FAQ
Hello Gophers,

I was using the go-opencv (github.com/lazywei/go-opencv) for face detection
on images, but I found it to be a little slow, and in some inputs, I got a
detected rectangle with negative values (i.e. rect.X = -311336). Looking at
the binding code, I got no clue as why that happened. Also, there is no
support for the face detection features in the project's new implementation
(go-opencv/gocv) that uses SWIG to interface with the C++ API.

So I decided to attempt doing this directly using SWIG to make the C++
calls for OpenCV API. After a few hours of trial and error, I was able to
hack and learn a little about how SWIG can be used to make the OpenCV calls
in Go, but it was an error-prone and difficult process. I got the results
seen here: https://gist.github.com/ronoaldo/71009b7b91684fecb367 (feedback
welcome). I used as starting points the swig tutorial, the swig for Go and
C++ documentation, some sample code in the misc/swig directory in the Go
source tree and the go-opencv/gocv folder to accomplish that.

I would like to ask a few thinks that I got no information googling on the
subject:

    1. Constants / Enums: OpenCV defines a set of enums with integer
    constants. I was unable to make SWIG see them. I have attempted using *%include
    <opencv2/core/core.cpp>* for instance, but that failed an "unable to
    find file" error message. I had to redefine the constants in my .i file
    with #define. Is that the right approach in these cases?
    2. While building the .i file for swig, there was no easy way to "see"
    the generated Go API. For instance, I forgot to add the *public* keyword
    to the class methods in the .i file, and Swig was not generating them.
    However, doing a *go** test -v* the output was just "undefined method
    NewSize2i". I discovered inspecting the build flags that with -work flag, I
    could see the generated output by swig and check the generated methods in
    Go. Is there an easier way to inspect the swig generated go API? I.e., is
    there a way to see the godoc output of what swig generates?
    3. I am willing to write some tools to parse the Open CV API from the
    website and generate .i files for each module automatically, but I don't
    know if this even make sense. Does anyone have done this for other
    libraries with SWIG and Go? Does it worth the hassle? I see that the Open
    GL Bindings are generated automatically with tooling, and I liked the
    approach, but was unable to understand where to begin doing something
    similar to OpenCV.
    4. I would like to use the resulting package in other projects. When
    using swig, should I first generate the Go bindings manually (swig -go
    ...), so it is *go** gettable*, or it is enough to have the .swigcxx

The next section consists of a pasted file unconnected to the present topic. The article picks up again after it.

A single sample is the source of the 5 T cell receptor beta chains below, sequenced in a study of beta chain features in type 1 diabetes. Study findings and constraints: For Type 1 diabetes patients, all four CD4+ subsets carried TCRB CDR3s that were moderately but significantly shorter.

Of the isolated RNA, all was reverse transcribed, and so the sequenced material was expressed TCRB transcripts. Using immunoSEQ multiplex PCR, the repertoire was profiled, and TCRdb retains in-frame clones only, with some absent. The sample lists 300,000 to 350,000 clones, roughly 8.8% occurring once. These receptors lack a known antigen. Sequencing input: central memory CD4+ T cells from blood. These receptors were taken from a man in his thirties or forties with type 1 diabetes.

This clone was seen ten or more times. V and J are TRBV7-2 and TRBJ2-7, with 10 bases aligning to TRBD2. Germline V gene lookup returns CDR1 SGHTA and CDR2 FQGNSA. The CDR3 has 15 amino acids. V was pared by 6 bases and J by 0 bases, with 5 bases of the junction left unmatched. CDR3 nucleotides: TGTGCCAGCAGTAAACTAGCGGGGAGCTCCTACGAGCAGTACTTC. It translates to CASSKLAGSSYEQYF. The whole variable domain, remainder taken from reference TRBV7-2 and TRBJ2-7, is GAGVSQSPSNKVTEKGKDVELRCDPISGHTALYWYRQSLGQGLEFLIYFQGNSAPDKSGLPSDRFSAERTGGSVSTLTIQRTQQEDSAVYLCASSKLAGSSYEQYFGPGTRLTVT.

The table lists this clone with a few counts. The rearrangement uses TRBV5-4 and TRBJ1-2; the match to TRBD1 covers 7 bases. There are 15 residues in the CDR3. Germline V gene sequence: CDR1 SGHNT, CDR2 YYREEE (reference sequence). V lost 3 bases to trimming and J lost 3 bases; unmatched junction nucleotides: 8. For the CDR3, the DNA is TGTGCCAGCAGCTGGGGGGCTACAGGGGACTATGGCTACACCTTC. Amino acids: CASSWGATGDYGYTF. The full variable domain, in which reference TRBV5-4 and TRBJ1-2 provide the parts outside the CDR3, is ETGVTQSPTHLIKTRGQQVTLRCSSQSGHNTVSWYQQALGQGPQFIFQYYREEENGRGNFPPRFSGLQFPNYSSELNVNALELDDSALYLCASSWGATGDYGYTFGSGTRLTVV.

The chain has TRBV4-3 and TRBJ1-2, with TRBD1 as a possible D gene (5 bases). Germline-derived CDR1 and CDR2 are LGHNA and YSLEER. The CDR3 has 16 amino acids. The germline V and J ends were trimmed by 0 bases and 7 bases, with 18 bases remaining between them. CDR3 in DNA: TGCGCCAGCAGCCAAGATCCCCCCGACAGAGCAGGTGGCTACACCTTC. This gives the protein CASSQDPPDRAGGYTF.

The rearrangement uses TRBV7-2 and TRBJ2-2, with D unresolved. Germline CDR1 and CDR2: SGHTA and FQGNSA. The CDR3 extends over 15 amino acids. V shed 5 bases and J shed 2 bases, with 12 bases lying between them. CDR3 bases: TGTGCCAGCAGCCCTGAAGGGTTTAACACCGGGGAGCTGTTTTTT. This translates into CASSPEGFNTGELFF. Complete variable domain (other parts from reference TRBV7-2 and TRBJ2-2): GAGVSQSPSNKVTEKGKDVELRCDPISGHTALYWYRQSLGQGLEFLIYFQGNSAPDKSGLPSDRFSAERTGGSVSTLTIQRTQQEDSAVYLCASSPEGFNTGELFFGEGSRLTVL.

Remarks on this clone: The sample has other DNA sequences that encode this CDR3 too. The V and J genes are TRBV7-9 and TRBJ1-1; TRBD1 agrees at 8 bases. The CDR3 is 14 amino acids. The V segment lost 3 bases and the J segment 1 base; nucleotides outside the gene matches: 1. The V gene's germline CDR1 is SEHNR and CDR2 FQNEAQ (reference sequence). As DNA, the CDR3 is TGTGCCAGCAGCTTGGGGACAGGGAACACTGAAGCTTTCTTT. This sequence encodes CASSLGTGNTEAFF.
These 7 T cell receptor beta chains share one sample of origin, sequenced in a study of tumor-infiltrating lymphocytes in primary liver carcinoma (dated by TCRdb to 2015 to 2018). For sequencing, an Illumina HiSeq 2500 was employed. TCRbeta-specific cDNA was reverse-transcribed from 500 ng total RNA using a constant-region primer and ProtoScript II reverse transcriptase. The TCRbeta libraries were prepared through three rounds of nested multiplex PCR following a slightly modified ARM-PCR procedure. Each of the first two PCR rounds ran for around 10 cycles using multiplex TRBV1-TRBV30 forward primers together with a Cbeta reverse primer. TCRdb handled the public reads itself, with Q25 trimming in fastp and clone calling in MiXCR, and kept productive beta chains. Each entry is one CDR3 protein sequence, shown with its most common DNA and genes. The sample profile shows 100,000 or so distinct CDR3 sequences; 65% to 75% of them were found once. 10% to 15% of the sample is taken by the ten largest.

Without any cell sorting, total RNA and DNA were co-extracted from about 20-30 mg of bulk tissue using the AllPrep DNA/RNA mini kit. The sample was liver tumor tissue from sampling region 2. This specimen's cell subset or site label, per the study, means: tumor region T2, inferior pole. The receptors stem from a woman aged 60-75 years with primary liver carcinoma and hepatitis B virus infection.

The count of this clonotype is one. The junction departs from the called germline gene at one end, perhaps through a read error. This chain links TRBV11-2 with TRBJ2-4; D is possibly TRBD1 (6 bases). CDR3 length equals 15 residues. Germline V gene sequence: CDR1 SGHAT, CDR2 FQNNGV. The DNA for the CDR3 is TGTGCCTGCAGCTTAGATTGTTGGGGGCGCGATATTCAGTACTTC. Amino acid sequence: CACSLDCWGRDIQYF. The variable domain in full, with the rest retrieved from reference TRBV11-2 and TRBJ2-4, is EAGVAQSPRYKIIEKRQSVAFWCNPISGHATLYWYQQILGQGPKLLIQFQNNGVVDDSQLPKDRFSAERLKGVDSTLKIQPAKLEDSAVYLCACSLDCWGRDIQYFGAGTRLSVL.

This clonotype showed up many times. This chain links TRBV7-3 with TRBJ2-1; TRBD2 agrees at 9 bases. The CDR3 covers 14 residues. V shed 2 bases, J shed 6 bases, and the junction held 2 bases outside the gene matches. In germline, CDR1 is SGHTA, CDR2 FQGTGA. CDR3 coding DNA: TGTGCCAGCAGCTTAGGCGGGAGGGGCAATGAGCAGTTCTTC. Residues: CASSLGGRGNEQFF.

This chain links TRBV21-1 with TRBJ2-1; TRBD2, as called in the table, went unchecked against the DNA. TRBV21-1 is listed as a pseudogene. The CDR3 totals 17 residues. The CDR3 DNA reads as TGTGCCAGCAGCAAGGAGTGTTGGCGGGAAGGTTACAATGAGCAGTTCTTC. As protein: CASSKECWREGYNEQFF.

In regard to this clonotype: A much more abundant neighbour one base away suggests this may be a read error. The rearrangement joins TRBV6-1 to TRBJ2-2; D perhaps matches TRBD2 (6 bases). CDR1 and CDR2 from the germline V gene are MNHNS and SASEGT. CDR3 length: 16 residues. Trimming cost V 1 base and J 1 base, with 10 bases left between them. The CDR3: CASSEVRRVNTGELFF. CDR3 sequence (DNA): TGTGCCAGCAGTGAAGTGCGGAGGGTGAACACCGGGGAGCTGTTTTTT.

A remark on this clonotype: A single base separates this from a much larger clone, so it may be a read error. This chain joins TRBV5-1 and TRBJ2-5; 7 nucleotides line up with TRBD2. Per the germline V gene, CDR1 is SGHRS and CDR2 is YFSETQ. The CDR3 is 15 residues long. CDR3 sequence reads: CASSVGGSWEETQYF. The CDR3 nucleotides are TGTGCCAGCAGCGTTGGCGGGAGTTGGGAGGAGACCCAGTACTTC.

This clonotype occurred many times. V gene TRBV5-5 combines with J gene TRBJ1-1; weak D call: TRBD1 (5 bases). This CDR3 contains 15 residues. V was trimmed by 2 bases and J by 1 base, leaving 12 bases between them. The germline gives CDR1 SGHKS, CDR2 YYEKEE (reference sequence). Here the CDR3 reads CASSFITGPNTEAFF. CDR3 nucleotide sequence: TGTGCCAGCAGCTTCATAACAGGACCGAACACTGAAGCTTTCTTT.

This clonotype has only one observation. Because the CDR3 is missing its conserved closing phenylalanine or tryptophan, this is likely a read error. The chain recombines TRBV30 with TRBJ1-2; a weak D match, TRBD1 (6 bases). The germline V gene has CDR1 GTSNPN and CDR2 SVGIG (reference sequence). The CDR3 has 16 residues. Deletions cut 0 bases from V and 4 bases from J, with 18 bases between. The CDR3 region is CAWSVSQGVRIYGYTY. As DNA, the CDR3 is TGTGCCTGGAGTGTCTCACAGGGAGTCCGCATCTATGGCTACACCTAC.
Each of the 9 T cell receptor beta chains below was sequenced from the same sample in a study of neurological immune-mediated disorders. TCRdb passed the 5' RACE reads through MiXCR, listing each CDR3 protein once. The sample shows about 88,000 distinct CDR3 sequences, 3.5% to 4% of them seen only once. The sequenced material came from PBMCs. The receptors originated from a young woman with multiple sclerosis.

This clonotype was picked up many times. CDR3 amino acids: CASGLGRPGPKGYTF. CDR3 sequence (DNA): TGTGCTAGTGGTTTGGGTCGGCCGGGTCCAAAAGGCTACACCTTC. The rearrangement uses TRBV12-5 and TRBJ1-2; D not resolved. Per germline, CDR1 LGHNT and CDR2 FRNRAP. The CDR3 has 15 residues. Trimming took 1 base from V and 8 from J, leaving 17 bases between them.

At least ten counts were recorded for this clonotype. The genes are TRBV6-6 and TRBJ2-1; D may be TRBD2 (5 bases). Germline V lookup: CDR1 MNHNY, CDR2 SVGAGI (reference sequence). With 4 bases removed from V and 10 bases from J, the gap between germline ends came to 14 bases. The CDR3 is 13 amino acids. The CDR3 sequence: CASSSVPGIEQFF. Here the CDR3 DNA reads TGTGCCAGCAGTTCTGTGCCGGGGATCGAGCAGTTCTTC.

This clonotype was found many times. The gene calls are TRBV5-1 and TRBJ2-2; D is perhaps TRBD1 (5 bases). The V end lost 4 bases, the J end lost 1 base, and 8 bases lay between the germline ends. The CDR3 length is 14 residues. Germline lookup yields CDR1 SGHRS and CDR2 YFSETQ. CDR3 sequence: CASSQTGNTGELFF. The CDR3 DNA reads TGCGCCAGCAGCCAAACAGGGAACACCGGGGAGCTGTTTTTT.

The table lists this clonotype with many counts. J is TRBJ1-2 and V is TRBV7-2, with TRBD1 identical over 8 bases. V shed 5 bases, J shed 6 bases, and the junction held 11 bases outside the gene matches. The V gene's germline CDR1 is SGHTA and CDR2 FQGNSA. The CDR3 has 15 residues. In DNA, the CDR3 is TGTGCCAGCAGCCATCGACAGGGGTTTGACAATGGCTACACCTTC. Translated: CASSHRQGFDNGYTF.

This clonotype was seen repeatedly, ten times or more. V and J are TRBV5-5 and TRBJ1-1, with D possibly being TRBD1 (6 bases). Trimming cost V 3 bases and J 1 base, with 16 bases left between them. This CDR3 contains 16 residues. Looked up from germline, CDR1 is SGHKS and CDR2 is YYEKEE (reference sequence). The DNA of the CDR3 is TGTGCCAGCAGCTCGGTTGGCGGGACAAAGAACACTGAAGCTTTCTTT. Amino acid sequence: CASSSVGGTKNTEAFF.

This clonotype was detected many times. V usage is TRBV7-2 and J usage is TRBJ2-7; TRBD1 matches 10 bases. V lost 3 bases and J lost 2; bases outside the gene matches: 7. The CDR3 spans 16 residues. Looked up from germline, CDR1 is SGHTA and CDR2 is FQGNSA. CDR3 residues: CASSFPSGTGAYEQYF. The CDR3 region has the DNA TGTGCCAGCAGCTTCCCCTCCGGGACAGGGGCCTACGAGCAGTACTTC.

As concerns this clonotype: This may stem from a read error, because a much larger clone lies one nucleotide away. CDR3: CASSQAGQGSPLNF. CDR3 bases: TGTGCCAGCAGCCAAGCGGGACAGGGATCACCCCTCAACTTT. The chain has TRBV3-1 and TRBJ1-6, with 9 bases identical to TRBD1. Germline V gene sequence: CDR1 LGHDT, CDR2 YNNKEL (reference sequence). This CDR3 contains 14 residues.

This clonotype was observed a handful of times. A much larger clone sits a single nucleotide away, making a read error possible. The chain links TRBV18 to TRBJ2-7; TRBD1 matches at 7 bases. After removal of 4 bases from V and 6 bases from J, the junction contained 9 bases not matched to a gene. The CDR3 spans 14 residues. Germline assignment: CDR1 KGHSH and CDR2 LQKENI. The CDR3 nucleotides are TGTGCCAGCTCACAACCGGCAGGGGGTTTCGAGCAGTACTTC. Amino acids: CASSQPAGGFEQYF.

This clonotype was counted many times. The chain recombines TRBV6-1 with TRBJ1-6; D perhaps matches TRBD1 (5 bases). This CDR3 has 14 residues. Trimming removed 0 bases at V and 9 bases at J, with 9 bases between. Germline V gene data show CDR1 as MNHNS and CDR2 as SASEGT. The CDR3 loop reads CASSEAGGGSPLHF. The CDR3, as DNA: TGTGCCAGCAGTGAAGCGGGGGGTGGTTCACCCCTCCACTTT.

file to `go get` the package.
    5. I would like to contribute back the resulting code but I don't know
    what is the current maintained OpenCV binding for Go; is it this one github.com/lazywei/go-opencv
    ?

Thanks!

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  • Ian Lance Taylor at Sep 17, 2015 at 3:37 am

    On Wed, Sep 16, 2015 at 6:13 PM, Ronoaldo Pereira wrote:
    Constants / Enums: OpenCV defines a set of enums with integer constants. I
    was unable to make SWIG see them. I have attempted using %include
    <opencv2/core/core.cpp> for instance, but that failed an "unable to find
    file" error message. I had to redefine the constants in my .i file with
    #define. Is that the right approach in these cases?
    I see from the gist that you seem to really be using a .i file. But
    below you discuss a .swig file. Which approach are you using?

    Doing a %include of a .cpp file doesn't make much sense. Are the enum
    values define in a .h file that you could %include?

    Redefining the constants yourself seems like a last resort.

    While building the .i file for swig, there was no easy way to "see" the
    generated Go API. For instance, I forgot to add the public keyword to the
    class methods in the .i file, and Swig was not generating them. However,
    doing a go test -v the output was just "undefined method NewSize2i". I
    discovered inspecting the build flags that with -work flag, I could see the
    generated output by swig and check the generated methods in Go. Is there an
    easier way to inspect the swig generated go API? I.e., is there a way to see
    the godoc output of what swig generates?
    There is no good way to inspect the SWIG generated Go API. Using
    -work as you did is the best approach.

    I am willing to write some tools to parse the Open CV API from the website
    and generate .i files for each module automatically, but I don't know if
    this even make sense. Does anyone have done this for other libraries with
    SWIG and Go? Does it worth the hassle? I see that the Open GL Bindings are
    generated automatically with tooling, and I liked the approach, but was
    unable to understand where to begin doing something similar to OpenCV.
    SWIG can in effect auto-generate the .swig file for you, in the sense
    that SWIG can produce definitions for every function declared in the
    .h files that it includes. Just %include the file outside of %{ %}.

    I would like to use the resulting package in other projects. When using
    swig, should I first generate the Go bindings manually (swig -go ...), so it
    is go gettable, or it is enough to have the .swigcxx file to `go get` the
    package.
    I think that having the .swigcxx file is sufficient.

    Ian

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  • Ronoaldo Pereira at Sep 17, 2015 at 5:28 am
    Hi Ian,

    Thank you for the detailed response!

    Em quinta-feira, 17 de setembro de 2015 00:38:16 UTC-3, Ian Lance Taylor
    escreveu:
    On Wed, Sep 16, 2015 at 6:13 PM, Ronoaldo Pereira <rono...@gmail.com
    <javascript:>> wrote: